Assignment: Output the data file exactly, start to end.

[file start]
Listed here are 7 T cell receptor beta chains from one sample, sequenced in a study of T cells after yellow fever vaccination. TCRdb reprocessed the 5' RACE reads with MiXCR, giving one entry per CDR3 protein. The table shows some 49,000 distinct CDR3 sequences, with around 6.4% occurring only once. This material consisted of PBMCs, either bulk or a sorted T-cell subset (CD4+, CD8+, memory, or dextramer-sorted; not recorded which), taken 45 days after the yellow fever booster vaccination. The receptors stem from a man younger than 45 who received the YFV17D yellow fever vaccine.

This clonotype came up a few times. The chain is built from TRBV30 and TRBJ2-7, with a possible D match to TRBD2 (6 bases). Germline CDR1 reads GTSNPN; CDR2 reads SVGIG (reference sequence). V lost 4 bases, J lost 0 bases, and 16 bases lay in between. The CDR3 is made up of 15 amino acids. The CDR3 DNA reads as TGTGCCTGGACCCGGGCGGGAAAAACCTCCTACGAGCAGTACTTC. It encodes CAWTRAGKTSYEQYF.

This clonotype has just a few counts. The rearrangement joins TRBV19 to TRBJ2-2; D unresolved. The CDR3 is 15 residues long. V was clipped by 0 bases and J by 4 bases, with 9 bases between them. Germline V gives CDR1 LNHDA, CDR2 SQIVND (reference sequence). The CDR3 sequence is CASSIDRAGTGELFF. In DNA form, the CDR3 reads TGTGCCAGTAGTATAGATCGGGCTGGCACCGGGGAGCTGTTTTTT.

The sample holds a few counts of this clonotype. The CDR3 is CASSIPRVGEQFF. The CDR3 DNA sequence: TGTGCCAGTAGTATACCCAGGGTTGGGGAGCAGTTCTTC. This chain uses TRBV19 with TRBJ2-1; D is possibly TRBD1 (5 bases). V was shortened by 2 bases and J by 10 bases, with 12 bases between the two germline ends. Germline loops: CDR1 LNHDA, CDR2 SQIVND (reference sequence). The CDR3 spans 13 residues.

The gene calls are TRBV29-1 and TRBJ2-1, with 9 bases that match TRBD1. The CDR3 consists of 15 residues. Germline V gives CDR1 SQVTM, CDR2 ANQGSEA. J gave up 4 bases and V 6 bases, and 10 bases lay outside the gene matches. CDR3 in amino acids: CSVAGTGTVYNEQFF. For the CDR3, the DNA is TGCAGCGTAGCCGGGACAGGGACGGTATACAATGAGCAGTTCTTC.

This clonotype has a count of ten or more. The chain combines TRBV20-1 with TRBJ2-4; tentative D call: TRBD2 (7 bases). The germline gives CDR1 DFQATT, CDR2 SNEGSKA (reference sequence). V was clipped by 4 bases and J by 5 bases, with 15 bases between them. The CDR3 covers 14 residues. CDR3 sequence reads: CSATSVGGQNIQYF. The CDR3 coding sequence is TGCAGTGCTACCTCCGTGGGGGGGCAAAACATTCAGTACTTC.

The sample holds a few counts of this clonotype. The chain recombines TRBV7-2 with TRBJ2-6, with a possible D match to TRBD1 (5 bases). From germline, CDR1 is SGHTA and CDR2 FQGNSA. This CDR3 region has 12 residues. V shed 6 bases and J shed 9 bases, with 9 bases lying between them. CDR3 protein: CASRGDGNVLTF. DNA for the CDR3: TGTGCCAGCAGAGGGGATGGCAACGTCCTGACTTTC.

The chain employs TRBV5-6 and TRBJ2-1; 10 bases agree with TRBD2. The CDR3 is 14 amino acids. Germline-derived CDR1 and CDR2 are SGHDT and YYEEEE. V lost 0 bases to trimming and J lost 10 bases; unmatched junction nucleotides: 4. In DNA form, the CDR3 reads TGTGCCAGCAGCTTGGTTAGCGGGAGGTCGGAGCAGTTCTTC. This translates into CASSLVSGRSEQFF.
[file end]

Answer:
Listed here are 7 T cell receptor beta chains from one sample, sequenced in a study of T cells after yellow fever vaccination. TCRdb reprocessed the 5' RACE reads with MiXCR, giving one entry per CDR3 protein. The table shows some 49,000 distinct CDR3 sequences, with around 6.4% occurring only once. This material consisted of PBMCs, either bulk or a sorted T-cell subset (CD4+, CD8+, memory, or dextramer-sorted; not recorded which), taken 45 days after the yellow fever booster vaccination. The receptors stem from a man younger than 45 who received the YFV17D yellow fever vaccine.

This clonotype came up a few times. The chain is built from TRBV30 and TRBJ2-7, with a possible D match to TRBD2 (6 bases). Germline CDR1 reads GTSNPN; CDR2 reads SVGIG (reference sequence). V lost 4 bases, J lost 0 bases, and 16 bases lay in between. The CDR3 is made up of 15 amino acids. The CDR3 DNA reads as TGTGCCTGGACCCGGGCGGGAAAAACCTCCTACGAGCAGTACTTC. It encodes CAWTRAGKTSYEQYF.

This clonotype has just a few counts. The rearrangement joins TRBV19 to TRBJ2-2; D unresolved. The CDR3 is 15 residues long. V was clipped by 0 bases and J by 4 bases, with 9 bases between them. Germline V gives CDR1 LNHDA, CDR2 SQIVND (reference sequence). The CDR3 sequence is CASSIDRAGTGELFF. In DNA form, the CDR3 reads TGTGCCAGTAGTATAGATCGGGCTGGCACCGGGGAGCTGTTTTTT.

The sample holds a few counts of this clonotype. The CDR3 is CASSIPRVGEQFF. The CDR3 DNA sequence: TGTGCCAGTAGTATACCCAGGGTTGGGGAGCAGTTCTTC. This chain uses TRBV19 with TRBJ2-1; D is possibly TRBD1 (5 bases). V was shortened by 2 bases and J by 10 bases, with 12 bases between the two germline ends. Germline loops: CDR1 LNHDA, CDR2 SQIVND (reference sequence). The CDR3 spans 13 residues.

The gene calls are TRBV29-1 and TRBJ2-1, with 9 bases that match TRBD1. The CDR3 consists of 15 residues. Germline V gives CDR1 SQVTM, CDR2 ANQGSEA. J gave up 4 bases and V 6 bases, and 10 bases lay outside the gene matches. CDR3 in amino acids: CSVAGTGTVYNEQFF. For the CDR3, the DNA is TGCAGCGTAGCCGGGACAGGGACGGTATACAATGAGCAGTTCTTC.

This clonotype has a count of ten or more. The chain combines TRBV20-1 with TRBJ2-4; tentative D call: TRBD2 (7 bases). The germline gives CDR1 DFQATT, CDR2 SNEGSKA (reference sequence). V was clipped by 4 bases and J by 5 bases, with 15 bases between them. The CDR3 covers 14 residues. CDR3 sequence reads: CSATSVGGQNIQYF. The CDR3 coding sequence is TGCAGTGCTACCTCCGTGGGGGGGCAAAACATTCAGTACTTC.

The sample holds a few counts of this clonotype. The chain recombines TRBV7-2 with TRBJ2-6, with a possible D match to TRBD1 (5 bases). From germline, CDR1 is SGHTA and CDR2 FQGNSA. This CDR3 region has 12 residues. V shed 6 bases and J shed 9 bases, with 9 bases lying between them. CDR3 protein: CASRGDGNVLTF. DNA for the CDR3: TGTGCCAGCAGAGGGGATGGCAACGTCCTGACTTTC.

The chain employs TRBV5-6 and TRBJ2-1; 10 bases agree with TRBD2. The CDR3 is 14 amino acids. Germline-derived CDR1 and CDR2 are SGHDT and YYEEEE. V lost 0 bases to trimming and J lost 10 bases; unmatched junction nucleotides: 4. In DNA form, the CDR3 reads TGTGCCAGCAGCTTGGTTAGCGGGAGGTCGGAGCAGTTCTTC. This translates into CASSLVSGRSEQFF.